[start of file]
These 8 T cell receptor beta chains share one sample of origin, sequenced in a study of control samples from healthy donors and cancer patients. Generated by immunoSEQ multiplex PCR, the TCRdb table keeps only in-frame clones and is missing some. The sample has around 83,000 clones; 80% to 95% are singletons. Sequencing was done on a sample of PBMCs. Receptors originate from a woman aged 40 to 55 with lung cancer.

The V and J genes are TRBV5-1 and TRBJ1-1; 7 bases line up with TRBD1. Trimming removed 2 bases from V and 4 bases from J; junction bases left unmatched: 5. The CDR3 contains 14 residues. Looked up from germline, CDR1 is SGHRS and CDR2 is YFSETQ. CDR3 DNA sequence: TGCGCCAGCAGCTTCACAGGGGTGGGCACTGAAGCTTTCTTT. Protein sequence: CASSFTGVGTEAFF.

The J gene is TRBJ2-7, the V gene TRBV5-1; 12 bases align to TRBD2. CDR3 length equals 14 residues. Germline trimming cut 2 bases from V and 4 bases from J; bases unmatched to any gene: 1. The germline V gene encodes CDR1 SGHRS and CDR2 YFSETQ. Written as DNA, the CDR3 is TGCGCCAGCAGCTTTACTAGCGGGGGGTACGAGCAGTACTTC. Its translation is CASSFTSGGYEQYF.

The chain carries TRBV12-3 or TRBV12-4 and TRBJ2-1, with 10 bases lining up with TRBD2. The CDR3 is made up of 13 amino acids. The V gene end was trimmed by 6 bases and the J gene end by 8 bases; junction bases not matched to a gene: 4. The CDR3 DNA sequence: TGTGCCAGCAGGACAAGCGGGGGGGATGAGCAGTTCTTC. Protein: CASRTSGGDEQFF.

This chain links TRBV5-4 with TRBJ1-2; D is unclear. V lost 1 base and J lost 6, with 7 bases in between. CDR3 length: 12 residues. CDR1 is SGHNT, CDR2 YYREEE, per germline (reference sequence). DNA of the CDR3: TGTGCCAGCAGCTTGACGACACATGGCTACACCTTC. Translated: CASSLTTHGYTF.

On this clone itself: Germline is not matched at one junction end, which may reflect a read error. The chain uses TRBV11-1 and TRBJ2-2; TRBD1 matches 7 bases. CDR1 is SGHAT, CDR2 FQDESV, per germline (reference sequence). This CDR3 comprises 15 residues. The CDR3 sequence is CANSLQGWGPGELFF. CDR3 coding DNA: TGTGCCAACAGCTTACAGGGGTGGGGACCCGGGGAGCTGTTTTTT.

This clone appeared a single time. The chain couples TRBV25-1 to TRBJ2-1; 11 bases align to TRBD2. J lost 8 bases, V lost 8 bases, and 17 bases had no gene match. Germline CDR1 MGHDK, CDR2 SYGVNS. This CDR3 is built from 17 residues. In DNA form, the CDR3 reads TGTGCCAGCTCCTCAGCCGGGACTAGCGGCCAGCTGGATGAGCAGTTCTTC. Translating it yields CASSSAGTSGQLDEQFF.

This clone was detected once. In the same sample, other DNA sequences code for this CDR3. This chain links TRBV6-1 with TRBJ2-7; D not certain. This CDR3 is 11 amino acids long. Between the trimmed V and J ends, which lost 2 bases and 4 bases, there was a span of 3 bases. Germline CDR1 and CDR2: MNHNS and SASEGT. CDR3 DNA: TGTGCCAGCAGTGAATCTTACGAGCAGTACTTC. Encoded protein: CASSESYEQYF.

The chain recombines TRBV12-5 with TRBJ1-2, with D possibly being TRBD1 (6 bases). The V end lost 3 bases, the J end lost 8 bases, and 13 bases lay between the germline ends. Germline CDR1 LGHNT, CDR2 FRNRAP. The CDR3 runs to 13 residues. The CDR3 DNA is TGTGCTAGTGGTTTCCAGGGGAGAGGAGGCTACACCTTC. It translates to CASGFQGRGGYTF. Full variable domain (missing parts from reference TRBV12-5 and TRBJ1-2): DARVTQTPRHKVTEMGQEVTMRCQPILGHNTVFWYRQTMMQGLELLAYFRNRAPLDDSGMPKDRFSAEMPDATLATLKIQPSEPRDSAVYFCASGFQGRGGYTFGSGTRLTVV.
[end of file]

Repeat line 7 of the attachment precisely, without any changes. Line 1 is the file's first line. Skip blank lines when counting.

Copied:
This clone appeared a single time. The chain couples TRBV25-1 to TRBJ2-1; 11 bases align to TRBD2. J lost 8 bases, V lost 8 bases, and 17 bases had no gene match. Germline CDR1 MGHDK, CDR2 SYGVNS. This CDR3 is built from 17 residues. In DNA form, the CDR3 reads TGTGCCAGCTCCTCAGCCGGGACTAGCGGCCAGCTGGATGAGCAGTTCTTC. Translating it yields CASSSAGTSGQLDEQFF.